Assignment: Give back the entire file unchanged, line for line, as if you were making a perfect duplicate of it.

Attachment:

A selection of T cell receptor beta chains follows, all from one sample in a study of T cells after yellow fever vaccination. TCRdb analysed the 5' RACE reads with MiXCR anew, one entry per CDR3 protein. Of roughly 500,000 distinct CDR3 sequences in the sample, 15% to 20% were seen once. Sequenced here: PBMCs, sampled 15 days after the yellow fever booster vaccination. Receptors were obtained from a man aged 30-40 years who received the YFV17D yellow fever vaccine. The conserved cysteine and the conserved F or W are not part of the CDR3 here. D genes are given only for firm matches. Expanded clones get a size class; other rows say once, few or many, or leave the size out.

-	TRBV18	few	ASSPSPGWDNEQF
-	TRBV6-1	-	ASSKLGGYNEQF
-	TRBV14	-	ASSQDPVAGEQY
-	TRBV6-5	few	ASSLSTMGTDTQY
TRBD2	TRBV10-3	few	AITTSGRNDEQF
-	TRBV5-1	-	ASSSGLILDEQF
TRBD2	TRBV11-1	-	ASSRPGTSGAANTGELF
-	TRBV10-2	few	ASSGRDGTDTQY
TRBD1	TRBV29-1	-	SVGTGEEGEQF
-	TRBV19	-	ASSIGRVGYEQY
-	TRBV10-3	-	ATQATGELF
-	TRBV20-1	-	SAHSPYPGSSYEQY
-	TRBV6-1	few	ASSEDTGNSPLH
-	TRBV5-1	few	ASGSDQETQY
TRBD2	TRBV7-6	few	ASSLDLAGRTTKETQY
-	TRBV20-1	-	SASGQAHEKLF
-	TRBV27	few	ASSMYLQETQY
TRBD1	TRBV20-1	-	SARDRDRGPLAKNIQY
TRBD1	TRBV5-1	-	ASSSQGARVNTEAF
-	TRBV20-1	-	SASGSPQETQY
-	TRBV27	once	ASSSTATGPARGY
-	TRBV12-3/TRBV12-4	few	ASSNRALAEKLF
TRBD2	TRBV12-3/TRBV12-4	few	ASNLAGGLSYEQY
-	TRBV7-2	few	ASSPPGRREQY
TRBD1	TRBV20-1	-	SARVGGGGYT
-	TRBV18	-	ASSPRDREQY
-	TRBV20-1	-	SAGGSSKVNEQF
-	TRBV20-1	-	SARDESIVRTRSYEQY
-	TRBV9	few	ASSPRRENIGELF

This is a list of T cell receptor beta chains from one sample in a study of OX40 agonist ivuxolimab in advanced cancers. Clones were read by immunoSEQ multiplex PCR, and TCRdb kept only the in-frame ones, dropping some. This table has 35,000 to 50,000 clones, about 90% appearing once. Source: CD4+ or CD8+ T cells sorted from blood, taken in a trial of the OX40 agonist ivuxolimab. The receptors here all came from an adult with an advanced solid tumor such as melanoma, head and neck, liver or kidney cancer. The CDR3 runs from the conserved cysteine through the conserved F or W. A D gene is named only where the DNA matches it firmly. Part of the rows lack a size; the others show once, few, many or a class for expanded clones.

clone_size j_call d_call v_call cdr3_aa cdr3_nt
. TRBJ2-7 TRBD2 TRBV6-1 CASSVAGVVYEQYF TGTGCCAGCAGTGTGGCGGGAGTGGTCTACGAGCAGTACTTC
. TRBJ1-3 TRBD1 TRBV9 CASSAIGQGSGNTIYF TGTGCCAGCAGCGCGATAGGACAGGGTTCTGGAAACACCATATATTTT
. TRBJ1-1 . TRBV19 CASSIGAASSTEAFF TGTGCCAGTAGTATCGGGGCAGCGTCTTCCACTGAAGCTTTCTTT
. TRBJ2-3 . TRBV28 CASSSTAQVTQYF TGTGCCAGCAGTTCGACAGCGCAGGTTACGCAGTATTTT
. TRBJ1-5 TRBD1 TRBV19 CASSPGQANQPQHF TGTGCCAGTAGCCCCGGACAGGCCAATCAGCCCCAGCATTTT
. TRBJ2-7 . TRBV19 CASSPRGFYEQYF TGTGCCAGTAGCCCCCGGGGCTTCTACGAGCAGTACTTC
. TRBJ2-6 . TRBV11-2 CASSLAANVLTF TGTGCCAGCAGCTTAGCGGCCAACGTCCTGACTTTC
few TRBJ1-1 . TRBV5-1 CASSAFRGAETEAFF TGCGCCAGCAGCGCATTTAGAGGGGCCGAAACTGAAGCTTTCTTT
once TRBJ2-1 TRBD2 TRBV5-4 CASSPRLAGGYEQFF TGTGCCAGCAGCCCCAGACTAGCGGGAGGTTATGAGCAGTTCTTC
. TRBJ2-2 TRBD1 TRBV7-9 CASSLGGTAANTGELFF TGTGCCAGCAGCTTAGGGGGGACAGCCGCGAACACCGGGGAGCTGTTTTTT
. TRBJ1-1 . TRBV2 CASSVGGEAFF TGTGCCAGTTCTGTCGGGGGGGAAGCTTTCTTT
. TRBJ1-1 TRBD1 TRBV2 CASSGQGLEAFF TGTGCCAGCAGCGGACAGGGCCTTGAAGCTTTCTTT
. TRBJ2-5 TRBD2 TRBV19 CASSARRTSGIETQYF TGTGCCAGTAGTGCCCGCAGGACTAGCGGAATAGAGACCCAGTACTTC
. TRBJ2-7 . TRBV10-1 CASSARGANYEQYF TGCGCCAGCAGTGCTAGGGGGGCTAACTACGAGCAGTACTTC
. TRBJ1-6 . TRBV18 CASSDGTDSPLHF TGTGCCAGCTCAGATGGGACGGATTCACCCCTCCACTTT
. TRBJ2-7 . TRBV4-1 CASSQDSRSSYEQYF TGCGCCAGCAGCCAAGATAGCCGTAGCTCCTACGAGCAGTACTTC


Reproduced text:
A selection of T cell receptor beta chains follows, all from one sample in a study of T cells after yellow fever vaccination. TCRdb analysed the 5' RACE reads with MiXCR anew, one entry per CDR3 protein. Of roughly 500,000 distinct CDR3 sequences in the sample, 15% to 20% were seen once. Sequenced here: PBMCs, sampled 15 days after the yellow fever booster vaccination. Receptors were obtained from a man aged 30-40 years who received the YFV17D yellow fever vaccine. The conserved cysteine and the conserved F or W are not part of the CDR3 here. D genes are given only for firm matches. Expanded clones get a size class; other rows say once, few or many, or leave the size out.

-	TRBV18	few	ASSPSPGWDNEQF
-	TRBV6-1	-	ASSKLGGYNEQF
-	TRBV14	-	ASSQDPVAGEQY
-	TRBV6-5	few	ASSLSTMGTDTQY
TRBD2	TRBV10-3	few	AITTSGRNDEQF
-	TRBV5-1	-	ASSSGLILDEQF
TRBD2	TRBV11-1	-	ASSRPGTSGAANTGELF
-	TRBV10-2	few	ASSGRDGTDTQY
TRBD1	TRBV29-1	-	SVGTGEEGEQF
-	TRBV19	-	ASSIGRVGYEQY
-	TRBV10-3	-	ATQATGELF
-	TRBV20-1	-	SAHSPYPGSSYEQY
-	TRBV6-1	few	ASSEDTGNSPLH
-	TRBV5-1	few	ASGSDQETQY
TRBD2	TRBV7-6	few	ASSLDLAGRTTKETQY
-	TRBV20-1	-	SASGQAHEKLF
-	TRBV27	few	ASSMYLQETQY
TRBD1	TRBV20-1	-	SARDRDRGPLAKNIQY
TRBD1	TRBV5-1	-	ASSSQGARVNTEAF
-	TRBV20-1	-	SASGSPQETQY
-	TRBV27	once	ASSSTATGPARGY
-	TRBV12-3/TRBV12-4	few	ASSNRALAEKLF
TRBD2	TRBV12-3/TRBV12-4	few	ASNLAGGLSYEQY
-	TRBV7-2	few	ASSPPGRREQY
TRBD1	TRBV20-1	-	SARVGGGGYT
-	TRBV18	-	ASSPRDREQY
-	TRBV20-1	-	SAGGSSKVNEQF
-	TRBV20-1	-	SARDESIVRTRSYEQY
-	TRBV9	few	ASSPRRENIGELF

This is a list of T cell receptor beta chains from one sample in a study of OX40 agonist ivuxolimab in advanced cancers. Clones were read by immunoSEQ multiplex PCR, and TCRdb kept only the in-frame ones, dropping some. This table has 35,000 to 50,000 clones, about 90% appearing once. Source: CD4+ or CD8+ T cells sorted from blood, taken in a trial of the OX40 agonist ivuxolimab. The receptors here all came from an adult with an advanced solid tumor such as melanoma, head and neck, liver or kidney cancer. The CDR3 runs from the conserved cysteine through the conserved F or W. A D gene is named only where the DNA matches it firmly. Part of the rows lack a size; the others show once, few, many or a class for expanded clones.

clone_size j_call d_call v_call cdr3_aa cdr3_nt
. TRBJ2-7 TRBD2 TRBV6-1 CASSVAGVVYEQYF TGTGCCAGCAGTGTGGCGGGAGTGGTCTACGAGCAGTACTTC
. TRBJ1-3 TRBD1 TRBV9 CASSAIGQGSGNTIYF TGTGCCAGCAGCGCGATAGGACAGGGTTCTGGAAACACCATATATTTT
. TRBJ1-1 . TRBV19 CASSIGAASSTEAFF TGTGCCAGTAGTATCGGGGCAGCGTCTTCCACTGAAGCTTTCTTT
. TRBJ2-3 . TRBV28 CASSSTAQVTQYF TGTGCCAGCAGTTCGACAGCGCAGGTTACGCAGTATTTT
. TRBJ1-5 TRBD1 TRBV19 CASSPGQANQPQHF TGTGCCAGTAGCCCCGGACAGGCCAATCAGCCCCAGCATTTT
. TRBJ2-7 . TRBV19 CASSPRGFYEQYF TGTGCCAGTAGCCCCCGGGGCTTCTACGAGCAGTACTTC
. TRBJ2-6 . TRBV11-2 CASSLAANVLTF TGTGCCAGCAGCTTAGCGGCCAACGTCCTGACTTTC
few TRBJ1-1 . TRBV5-1 CASSAFRGAETEAFF TGCGCCAGCAGCGCATTTAGAGGGGCCGAAACTGAAGCTTTCTTT
once TRBJ2-1 TRBD2 TRBV5-4 CASSPRLAGGYEQFF TGTGCCAGCAGCCCCAGACTAGCGGGAGGTTATGAGCAGTTCTTC
. TRBJ2-2 TRBD1 TRBV7-9 CASSLGGTAANTGELFF TGTGCCAGCAGCTTAGGGGGGACAGCCGCGAACACCGGGGAGCTGTTTTTT
. TRBJ1-1 . TRBV2 CASSVGGEAFF TGTGCCAGTTCTGTCGGGGGGGAAGCTTTCTTT
. TRBJ1-1 TRBD1 TRBV2 CASSGQGLEAFF TGTGCCAGCAGCGGACAGGGCCTTGAAGCTTTCTTT
. TRBJ2-5 TRBD2 TRBV19 CASSARRTSGIETQYF TGTGCCAGTAGTGCCCGCAGGACTAGCGGAATAGAGACCCAGTACTTC
. TRBJ2-7 . TRBV10-1 CASSARGANYEQYF TGCGCCAGCAGTGCTAGGGGGGCTAACTACGAGCAGTACTTC
. TRBJ1-6 . TRBV18 CASSDGTDSPLHF TGTGCCAGCTCAGATGGGACGGATTCACCCCTCCACTTT
. TRBJ2-7 . TRBV4-1 CASSQDSRSSYEQYF TGCGCCAGCAGCCAAGATAGCCGTAGCTCCTACGAGCAGTACTTC